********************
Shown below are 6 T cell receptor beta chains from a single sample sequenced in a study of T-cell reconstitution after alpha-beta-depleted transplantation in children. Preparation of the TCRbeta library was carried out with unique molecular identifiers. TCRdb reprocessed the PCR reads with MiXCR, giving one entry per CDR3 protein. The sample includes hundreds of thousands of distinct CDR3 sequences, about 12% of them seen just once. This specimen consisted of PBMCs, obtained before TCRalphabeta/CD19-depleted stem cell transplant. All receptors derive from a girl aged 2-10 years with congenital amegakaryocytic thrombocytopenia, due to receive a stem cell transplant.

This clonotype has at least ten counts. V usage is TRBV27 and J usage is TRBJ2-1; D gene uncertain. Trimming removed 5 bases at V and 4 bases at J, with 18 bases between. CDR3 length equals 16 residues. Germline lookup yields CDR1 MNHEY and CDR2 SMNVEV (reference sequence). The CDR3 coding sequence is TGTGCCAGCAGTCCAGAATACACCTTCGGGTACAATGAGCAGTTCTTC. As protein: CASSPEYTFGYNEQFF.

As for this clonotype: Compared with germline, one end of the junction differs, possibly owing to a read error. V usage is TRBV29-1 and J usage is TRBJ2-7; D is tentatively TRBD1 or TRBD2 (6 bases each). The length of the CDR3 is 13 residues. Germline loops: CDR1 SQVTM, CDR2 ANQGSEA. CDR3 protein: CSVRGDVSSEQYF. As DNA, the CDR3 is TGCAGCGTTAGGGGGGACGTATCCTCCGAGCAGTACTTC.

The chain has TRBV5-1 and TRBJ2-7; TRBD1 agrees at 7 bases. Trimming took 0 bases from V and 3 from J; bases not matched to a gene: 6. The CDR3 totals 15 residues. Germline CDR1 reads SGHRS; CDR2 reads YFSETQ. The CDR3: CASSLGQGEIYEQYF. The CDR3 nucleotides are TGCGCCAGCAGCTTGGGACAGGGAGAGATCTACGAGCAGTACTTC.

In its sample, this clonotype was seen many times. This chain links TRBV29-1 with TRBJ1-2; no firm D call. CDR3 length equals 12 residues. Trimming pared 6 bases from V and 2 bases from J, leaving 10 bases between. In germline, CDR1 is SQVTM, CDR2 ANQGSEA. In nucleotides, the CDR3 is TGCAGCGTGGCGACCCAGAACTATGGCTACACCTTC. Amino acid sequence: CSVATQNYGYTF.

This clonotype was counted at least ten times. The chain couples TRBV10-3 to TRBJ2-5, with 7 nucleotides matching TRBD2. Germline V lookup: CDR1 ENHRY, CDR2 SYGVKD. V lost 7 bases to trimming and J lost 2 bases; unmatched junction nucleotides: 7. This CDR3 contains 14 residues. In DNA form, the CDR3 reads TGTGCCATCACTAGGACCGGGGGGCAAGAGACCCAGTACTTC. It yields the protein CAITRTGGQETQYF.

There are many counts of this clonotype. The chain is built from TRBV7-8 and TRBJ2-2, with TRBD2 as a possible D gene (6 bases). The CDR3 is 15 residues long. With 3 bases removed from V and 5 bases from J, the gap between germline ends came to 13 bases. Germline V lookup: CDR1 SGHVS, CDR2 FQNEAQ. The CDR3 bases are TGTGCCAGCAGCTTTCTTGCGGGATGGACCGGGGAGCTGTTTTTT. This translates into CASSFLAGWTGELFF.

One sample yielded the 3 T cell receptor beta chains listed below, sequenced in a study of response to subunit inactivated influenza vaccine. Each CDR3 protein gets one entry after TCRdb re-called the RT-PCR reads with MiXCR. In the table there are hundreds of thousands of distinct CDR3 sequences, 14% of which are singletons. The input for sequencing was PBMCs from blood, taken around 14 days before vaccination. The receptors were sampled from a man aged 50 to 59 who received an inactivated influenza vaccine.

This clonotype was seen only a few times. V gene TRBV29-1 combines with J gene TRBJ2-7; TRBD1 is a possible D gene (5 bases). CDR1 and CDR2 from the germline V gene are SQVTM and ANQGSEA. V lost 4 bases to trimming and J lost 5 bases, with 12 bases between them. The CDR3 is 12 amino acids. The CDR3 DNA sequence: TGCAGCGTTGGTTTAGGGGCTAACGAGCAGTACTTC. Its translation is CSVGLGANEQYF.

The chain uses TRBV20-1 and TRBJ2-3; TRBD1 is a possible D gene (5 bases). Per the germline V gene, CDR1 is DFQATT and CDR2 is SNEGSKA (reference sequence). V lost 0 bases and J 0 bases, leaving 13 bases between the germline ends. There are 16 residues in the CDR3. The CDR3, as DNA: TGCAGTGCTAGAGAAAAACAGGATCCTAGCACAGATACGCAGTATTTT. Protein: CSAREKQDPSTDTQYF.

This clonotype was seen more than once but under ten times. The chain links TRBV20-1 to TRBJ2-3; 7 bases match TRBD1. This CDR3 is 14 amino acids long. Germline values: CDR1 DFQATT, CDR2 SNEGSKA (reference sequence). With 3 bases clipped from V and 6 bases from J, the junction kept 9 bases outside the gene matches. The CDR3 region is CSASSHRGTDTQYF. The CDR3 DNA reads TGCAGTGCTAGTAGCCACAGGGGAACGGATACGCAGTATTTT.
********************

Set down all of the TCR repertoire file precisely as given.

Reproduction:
Shown below are 6 T cell receptor beta chains from a single sample sequenced in a study of T-cell reconstitution after alpha-beta-depleted transplantation in children. Preparation of the TCRbeta library was carried out with unique molecular identifiers. TCRdb reprocessed the PCR reads with MiXCR, giving one entry per CDR3 protein. The sample includes hundreds of thousands of distinct CDR3 sequences, about 12% of them seen just once. This specimen consisted of PBMCs, obtained before TCRalphabeta/CD19-depleted stem cell transplant. All receptors derive from a girl aged 2-10 years with congenital amegakaryocytic thrombocytopenia, due to receive a stem cell transplant.

This clonotype has at least ten counts. V usage is TRBV27 and J usage is TRBJ2-1; D gene uncertain. Trimming removed 5 bases at V and 4 bases at J, with 18 bases between. CDR3 length equals 16 residues. Germline lookup yields CDR1 MNHEY and CDR2 SMNVEV (reference sequence). The CDR3 coding sequence is TGTGCCAGCAGTCCAGAATACACCTTCGGGTACAATGAGCAGTTCTTC. As protein: CASSPEYTFGYNEQFF.

As for this clonotype: Compared with germline, one end of the junction differs, possibly owing to a read error. V usage is TRBV29-1 and J usage is TRBJ2-7; D is tentatively TRBD1 or TRBD2 (6 bases each). The length of the CDR3 is 13 residues. Germline loops: CDR1 SQVTM, CDR2 ANQGSEA. CDR3 protein: CSVRGDVSSEQYF. As DNA, the CDR3 is TGCAGCGTTAGGGGGGACGTATCCTCCGAGCAGTACTTC.

The chain has TRBV5-1 and TRBJ2-7; TRBD1 agrees at 7 bases. Trimming took 0 bases from V and 3 from J; bases not matched to a gene: 6. The CDR3 totals 15 residues. Germline CDR1 reads SGHRS; CDR2 reads YFSETQ. The CDR3: CASSLGQGEIYEQYF. The CDR3 nucleotides are TGCGCCAGCAGCTTGGGACAGGGAGAGATCTACGAGCAGTACTTC.

In its sample, this clonotype was seen many times. This chain links TRBV29-1 with TRBJ1-2; no firm D call. CDR3 length equals 12 residues. Trimming pared 6 bases from V and 2 bases from J, leaving 10 bases between. In germline, CDR1 is SQVTM, CDR2 ANQGSEA. In nucleotides, the CDR3 is TGCAGCGTGGCGACCCAGAACTATGGCTACACCTTC. Amino acid sequence: CSVATQNYGYTF.

This clonotype was counted at least ten times. The chain couples TRBV10-3 to TRBJ2-5, with 7 nucleotides matching TRBD2. Germline V lookup: CDR1 ENHRY, CDR2 SYGVKD. V lost 7 bases to trimming and J lost 2 bases; unmatched junction nucleotides: 7. This CDR3 contains 14 residues. In DNA form, the CDR3 reads TGTGCCATCACTAGGACCGGGGGGCAAGAGACCCAGTACTTC. It yields the protein CAITRTGGQETQYF.

There are many counts of this clonotype. The chain is built from TRBV7-8 and TRBJ2-2, with TRBD2 as a possible D gene (6 bases). The CDR3 is 15 residues long. With 3 bases removed from V and 5 bases from J, the gap between germline ends came to 13 bases. Germline V lookup: CDR1 SGHVS, CDR2 FQNEAQ. The CDR3 bases are TGTGCCAGCAGCTTTCTTGCGGGATGGACCGGGGAGCTGTTTTTT. This translates into CASSFLAGWTGELFF.

One sample yielded the 3 T cell receptor beta chains listed below, sequenced in a study of response to subunit inactivated influenza vaccine. Each CDR3 protein gets one entry after TCRdb re-called the RT-PCR reads with MiXCR. In the table there are hundreds of thousands of distinct CDR3 sequences, 14% of which are singletons. The input for sequencing was PBMCs from blood, taken around 14 days before vaccination. The receptors were sampled from a man aged 50 to 59 who received an inactivated influenza vaccine.

This clonotype was seen only a few times. V gene TRBV29-1 combines with J gene TRBJ2-7; TRBD1 is a possible D gene (5 bases). CDR1 and CDR2 from the germline V gene are SQVTM and ANQGSEA. V lost 4 bases to trimming and J lost 5 bases, with 12 bases between them. The CDR3 is 12 amino acids. The CDR3 DNA sequence: TGCAGCGTTGGTTTAGGGGCTAACGAGCAGTACTTC. Its translation is CSVGLGANEQYF.

The chain uses TRBV20-1 and TRBJ2-3; TRBD1 is a possible D gene (5 bases). Per the germline V gene, CDR1 is DFQATT and CDR2 is SNEGSKA (reference sequence). V lost 0 bases and J 0 bases, leaving 13 bases between the germline ends. There are 16 residues in the CDR3. The CDR3, as DNA: TGCAGTGCTAGAGAAAAACAGGATCCTAGCACAGATACGCAGTATTTT. Protein: CSAREKQDPSTDTQYF.

This clonotype was seen more than once but under ten times. The chain links TRBV20-1 to TRBJ2-3; 7 bases match TRBD1. This CDR3 is 14 amino acids long. Germline values: CDR1 DFQATT, CDR2 SNEGSKA (reference sequence). With 3 bases clipped from V and 6 bases from J, the junction kept 9 bases outside the gene matches. The CDR3 region is CSASSHRGTDTQYF. The CDR3 DNA reads TGCAGTGCTAGTAGCCACAGGGGAACGGATACGCAGTATTTT.